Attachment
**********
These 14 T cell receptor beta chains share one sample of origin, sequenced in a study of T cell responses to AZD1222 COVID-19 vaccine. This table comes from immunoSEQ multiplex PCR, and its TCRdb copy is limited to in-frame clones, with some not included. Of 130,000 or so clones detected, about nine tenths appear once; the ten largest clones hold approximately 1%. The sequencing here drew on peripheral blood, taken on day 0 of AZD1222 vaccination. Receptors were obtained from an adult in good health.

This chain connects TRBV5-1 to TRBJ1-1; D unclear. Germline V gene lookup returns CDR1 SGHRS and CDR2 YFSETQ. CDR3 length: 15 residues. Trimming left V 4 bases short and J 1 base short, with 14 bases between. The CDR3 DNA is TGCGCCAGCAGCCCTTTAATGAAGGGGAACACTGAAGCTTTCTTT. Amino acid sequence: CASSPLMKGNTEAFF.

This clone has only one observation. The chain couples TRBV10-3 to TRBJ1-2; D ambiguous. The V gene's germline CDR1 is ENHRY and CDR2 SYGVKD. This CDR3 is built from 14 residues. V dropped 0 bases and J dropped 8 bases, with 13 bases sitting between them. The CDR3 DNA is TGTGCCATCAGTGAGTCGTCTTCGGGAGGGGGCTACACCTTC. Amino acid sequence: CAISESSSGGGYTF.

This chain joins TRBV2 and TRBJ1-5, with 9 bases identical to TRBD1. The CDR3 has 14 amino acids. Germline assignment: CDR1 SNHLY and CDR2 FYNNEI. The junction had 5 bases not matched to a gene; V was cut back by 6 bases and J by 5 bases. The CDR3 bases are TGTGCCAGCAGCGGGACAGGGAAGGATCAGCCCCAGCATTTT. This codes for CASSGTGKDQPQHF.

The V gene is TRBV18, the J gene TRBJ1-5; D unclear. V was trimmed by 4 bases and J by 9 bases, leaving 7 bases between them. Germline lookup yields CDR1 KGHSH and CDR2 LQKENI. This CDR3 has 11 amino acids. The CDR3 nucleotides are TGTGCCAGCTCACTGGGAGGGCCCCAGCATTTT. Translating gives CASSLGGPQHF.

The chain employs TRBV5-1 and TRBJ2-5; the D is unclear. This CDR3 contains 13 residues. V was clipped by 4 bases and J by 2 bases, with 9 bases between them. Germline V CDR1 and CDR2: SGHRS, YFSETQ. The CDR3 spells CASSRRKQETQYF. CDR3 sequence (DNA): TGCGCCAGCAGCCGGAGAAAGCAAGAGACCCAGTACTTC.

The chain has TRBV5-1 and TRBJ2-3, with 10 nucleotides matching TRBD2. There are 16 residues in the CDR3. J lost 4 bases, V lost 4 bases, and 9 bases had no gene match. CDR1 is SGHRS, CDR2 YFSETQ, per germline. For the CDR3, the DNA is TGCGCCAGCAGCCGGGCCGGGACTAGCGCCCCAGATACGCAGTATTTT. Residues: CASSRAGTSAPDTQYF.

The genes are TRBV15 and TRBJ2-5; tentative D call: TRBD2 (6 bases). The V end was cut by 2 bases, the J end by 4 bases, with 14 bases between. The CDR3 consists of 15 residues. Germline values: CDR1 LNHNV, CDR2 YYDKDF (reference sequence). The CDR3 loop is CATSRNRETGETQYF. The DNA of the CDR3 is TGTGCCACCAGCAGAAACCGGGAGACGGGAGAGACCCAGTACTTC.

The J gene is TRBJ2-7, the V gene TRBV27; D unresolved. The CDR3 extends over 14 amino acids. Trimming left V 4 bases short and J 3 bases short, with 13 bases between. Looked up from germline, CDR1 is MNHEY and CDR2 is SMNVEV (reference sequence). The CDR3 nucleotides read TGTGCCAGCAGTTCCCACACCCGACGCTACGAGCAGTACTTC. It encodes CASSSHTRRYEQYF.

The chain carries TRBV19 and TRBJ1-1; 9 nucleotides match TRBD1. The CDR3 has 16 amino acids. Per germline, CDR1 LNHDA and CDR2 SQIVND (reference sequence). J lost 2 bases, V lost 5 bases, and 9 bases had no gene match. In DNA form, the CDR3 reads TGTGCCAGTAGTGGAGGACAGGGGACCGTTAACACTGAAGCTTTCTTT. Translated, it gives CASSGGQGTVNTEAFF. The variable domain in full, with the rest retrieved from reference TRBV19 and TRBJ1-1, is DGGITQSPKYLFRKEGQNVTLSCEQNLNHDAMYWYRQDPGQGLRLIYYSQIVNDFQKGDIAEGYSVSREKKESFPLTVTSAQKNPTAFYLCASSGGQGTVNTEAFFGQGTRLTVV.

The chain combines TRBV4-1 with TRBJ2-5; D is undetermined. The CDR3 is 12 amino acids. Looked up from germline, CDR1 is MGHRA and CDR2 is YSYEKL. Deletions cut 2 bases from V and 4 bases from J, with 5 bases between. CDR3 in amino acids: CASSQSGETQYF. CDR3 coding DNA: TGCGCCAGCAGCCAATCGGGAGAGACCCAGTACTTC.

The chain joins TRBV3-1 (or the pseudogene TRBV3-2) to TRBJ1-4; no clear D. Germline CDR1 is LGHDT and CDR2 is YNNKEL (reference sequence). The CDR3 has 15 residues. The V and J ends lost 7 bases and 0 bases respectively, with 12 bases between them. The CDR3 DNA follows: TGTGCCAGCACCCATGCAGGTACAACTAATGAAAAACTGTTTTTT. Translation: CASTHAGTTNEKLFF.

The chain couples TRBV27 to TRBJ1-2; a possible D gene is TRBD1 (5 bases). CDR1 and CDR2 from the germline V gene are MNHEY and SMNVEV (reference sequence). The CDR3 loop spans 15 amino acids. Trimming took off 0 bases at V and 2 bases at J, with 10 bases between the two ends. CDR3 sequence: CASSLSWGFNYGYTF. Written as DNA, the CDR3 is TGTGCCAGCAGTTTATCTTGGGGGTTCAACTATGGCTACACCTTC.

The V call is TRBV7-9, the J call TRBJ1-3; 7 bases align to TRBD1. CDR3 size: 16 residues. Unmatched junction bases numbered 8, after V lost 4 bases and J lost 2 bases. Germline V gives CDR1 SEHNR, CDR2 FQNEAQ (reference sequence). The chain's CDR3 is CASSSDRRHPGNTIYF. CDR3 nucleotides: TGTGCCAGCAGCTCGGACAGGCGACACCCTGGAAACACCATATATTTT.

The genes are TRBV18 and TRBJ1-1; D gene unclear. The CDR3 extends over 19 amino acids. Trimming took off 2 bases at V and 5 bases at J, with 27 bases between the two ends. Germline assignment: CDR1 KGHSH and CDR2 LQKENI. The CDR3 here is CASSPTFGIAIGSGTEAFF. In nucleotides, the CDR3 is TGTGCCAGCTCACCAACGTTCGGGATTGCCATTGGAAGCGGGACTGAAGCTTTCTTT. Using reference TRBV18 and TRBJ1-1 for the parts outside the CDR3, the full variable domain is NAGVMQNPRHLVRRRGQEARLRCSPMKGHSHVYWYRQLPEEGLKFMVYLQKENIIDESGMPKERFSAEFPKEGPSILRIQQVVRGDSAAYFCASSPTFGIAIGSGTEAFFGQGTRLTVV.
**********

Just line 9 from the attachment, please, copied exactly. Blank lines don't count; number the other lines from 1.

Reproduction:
The J gene is TRBJ2-7, the V gene TRBV27; D unresolved. The CDR3 extends over 14 amino acids. Trimming left V 4 bases short and J 3 bases short, with 13 bases between. Looked up from germline, CDR1 is MNHEY and CDR2 is SMNVEV (reference sequence). The CDR3 nucleotides read TGTGCCAGCAGTTCCCACACCCGACGCTACGAGCAGTACTTC. It encodes CASSSHTRRYEQYF.